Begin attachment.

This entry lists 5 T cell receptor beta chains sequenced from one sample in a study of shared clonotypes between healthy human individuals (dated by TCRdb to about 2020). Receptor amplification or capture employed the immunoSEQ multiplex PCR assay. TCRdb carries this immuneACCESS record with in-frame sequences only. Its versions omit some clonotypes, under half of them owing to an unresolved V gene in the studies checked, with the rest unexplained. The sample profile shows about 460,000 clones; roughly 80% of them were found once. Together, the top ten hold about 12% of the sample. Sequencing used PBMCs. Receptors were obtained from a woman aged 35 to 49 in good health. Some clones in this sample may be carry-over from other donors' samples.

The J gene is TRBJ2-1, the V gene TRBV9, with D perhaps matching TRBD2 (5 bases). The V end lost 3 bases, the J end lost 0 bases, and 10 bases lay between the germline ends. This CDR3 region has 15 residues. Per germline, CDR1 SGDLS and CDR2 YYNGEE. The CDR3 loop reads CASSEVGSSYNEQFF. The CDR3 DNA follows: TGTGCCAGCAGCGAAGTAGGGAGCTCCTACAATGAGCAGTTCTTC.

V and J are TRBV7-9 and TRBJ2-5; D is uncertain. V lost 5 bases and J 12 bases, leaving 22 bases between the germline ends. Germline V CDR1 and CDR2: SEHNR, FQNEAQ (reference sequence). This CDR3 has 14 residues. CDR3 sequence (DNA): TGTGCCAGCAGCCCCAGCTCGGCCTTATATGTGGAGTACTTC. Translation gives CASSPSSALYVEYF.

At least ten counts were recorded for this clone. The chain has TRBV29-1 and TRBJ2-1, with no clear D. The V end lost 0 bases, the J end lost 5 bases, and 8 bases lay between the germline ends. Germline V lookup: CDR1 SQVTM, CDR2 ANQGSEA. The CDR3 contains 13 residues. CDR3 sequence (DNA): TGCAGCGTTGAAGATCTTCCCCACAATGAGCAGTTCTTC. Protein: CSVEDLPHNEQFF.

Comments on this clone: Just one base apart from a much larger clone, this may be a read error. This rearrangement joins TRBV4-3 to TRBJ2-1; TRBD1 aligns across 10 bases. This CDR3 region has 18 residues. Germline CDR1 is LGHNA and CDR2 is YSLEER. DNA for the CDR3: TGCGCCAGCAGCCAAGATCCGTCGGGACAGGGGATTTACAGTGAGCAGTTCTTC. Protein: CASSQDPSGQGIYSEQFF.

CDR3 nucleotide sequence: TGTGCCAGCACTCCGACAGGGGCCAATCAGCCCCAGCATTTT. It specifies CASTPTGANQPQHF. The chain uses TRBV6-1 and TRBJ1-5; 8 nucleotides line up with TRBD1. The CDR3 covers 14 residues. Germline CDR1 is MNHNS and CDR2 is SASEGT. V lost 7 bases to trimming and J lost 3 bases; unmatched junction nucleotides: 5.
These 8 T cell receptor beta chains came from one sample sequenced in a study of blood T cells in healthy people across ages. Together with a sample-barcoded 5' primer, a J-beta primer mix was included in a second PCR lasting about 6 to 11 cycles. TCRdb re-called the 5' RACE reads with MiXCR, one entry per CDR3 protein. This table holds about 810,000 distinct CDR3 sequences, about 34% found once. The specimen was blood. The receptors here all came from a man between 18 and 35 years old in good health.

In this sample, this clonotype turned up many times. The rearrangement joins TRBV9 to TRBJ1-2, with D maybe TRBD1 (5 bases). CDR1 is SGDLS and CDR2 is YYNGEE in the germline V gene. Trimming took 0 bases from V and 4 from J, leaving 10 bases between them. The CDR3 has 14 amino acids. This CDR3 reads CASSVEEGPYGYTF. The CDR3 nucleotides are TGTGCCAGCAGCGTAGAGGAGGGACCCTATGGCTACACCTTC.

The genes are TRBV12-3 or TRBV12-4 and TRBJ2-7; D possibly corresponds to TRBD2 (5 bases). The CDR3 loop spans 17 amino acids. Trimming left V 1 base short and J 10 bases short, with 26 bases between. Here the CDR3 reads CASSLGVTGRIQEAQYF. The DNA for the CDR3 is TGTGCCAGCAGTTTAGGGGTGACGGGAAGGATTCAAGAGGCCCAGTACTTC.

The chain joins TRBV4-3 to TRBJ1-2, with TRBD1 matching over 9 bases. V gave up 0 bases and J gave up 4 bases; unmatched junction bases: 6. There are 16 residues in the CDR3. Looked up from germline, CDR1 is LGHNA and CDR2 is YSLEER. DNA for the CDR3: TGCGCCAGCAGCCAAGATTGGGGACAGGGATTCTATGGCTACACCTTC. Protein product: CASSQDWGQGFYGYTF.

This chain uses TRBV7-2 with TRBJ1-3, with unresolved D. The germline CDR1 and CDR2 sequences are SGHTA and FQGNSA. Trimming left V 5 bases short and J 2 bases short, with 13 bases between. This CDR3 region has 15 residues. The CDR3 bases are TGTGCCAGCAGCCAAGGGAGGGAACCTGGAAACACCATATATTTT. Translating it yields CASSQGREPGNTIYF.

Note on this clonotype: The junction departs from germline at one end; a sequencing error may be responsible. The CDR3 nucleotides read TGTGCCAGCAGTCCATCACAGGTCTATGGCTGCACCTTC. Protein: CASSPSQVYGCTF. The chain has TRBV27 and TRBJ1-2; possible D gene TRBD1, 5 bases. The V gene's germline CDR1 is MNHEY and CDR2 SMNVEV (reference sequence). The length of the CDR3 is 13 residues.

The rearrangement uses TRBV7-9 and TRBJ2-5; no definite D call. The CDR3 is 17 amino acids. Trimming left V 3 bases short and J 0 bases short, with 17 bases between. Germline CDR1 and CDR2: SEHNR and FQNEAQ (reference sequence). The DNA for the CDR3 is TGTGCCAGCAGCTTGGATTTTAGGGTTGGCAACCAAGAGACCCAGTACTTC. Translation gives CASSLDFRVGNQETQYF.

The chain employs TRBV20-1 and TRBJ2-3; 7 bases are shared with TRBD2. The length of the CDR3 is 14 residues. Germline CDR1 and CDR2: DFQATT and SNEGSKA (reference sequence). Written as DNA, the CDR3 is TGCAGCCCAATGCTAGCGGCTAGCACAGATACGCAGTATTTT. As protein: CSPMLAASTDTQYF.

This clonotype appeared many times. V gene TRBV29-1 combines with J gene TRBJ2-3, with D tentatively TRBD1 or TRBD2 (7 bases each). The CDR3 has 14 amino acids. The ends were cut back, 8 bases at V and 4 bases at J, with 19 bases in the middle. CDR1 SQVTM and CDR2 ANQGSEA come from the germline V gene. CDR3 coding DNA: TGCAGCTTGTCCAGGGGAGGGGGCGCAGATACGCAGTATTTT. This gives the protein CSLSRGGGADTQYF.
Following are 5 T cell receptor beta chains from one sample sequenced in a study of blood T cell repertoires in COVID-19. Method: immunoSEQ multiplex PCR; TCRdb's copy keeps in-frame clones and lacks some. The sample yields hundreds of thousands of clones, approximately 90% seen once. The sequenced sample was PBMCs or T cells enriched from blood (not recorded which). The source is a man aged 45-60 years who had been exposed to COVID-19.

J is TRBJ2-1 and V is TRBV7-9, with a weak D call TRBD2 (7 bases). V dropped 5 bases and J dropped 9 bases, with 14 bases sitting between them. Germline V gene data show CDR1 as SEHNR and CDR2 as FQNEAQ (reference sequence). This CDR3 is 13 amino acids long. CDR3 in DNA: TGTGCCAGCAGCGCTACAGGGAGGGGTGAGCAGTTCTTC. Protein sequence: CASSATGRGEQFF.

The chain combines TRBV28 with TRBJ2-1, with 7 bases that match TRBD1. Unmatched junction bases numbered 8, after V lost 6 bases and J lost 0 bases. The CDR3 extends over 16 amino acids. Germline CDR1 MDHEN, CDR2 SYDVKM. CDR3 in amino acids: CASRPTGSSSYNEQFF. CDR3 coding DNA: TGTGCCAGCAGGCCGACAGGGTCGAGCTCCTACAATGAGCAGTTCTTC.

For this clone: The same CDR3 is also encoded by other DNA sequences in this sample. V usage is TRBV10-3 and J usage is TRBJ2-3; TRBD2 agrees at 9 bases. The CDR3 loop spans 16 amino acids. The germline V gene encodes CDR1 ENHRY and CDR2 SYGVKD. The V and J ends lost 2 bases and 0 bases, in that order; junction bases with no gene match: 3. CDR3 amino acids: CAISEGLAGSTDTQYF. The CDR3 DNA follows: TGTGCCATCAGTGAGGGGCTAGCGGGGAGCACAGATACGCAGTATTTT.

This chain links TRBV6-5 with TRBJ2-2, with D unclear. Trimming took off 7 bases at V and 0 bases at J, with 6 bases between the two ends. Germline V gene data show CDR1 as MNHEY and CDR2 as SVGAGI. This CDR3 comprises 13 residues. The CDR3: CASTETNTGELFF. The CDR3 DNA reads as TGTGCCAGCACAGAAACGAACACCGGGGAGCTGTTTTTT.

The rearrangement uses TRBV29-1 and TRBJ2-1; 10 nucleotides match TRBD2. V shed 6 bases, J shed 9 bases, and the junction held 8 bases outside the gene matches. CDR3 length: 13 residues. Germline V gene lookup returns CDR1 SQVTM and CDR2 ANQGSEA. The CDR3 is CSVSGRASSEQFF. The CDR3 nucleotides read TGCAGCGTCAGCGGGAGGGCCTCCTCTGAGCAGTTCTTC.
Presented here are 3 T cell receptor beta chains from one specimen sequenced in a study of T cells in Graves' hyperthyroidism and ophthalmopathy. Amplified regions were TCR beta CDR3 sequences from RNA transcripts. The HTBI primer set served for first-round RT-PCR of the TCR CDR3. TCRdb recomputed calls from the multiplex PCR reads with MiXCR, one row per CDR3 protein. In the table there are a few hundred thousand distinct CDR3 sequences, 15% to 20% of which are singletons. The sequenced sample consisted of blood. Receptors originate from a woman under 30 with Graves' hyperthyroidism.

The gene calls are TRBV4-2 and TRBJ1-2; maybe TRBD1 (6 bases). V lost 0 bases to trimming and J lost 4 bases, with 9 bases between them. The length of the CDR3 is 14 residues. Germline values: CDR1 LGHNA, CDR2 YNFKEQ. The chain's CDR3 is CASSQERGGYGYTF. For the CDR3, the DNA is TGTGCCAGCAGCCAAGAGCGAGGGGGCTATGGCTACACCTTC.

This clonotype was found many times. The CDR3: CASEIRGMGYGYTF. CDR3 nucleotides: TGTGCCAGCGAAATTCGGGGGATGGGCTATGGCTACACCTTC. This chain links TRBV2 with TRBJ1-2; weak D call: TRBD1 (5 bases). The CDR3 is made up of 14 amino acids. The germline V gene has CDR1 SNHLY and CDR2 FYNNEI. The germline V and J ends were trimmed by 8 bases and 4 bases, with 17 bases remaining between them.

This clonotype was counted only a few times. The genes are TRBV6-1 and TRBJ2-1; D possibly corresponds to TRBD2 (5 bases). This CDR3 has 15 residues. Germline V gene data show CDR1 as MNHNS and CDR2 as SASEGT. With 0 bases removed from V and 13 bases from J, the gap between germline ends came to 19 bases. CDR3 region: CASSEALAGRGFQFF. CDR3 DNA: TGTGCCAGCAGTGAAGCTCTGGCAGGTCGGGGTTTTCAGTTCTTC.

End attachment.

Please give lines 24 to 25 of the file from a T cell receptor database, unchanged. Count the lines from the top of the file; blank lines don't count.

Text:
This clonotype was found many times. The CDR3: CASEIRGMGYGYTF. CDR3 nucleotides: TGTGCCAGCGAAATTCGGGGGATGGGCTATGGCTACACCTTC. This chain links TRBV2 with TRBJ1-2; weak D call: TRBD1 (5 bases). The CDR3 is made up of 14 amino acids. The germline V gene has CDR1 SNHLY and CDR2 FYNNEI. The germline V and J ends were trimmed by 8 bases and 4 bases, with 17 bases remaining between them.

This clonotype was counted only a few times. The genes are TRBV6-1 and TRBJ2-1; D possibly corresponds to TRBD2 (5 bases). This CDR3 has 15 residues. Germline V gene data show CDR1 as MNHNS and CDR2 as SASEGT. With 0 bases removed from V and 13 bases from J, the gap between germline ends came to 19 bases. CDR3 region: CASSEALAGRGFQFF. CDR3 DNA: TGTGCCAGCAGTGAAGCTCTGGCAGGTCGGGGTTTTCAGTTCTTC.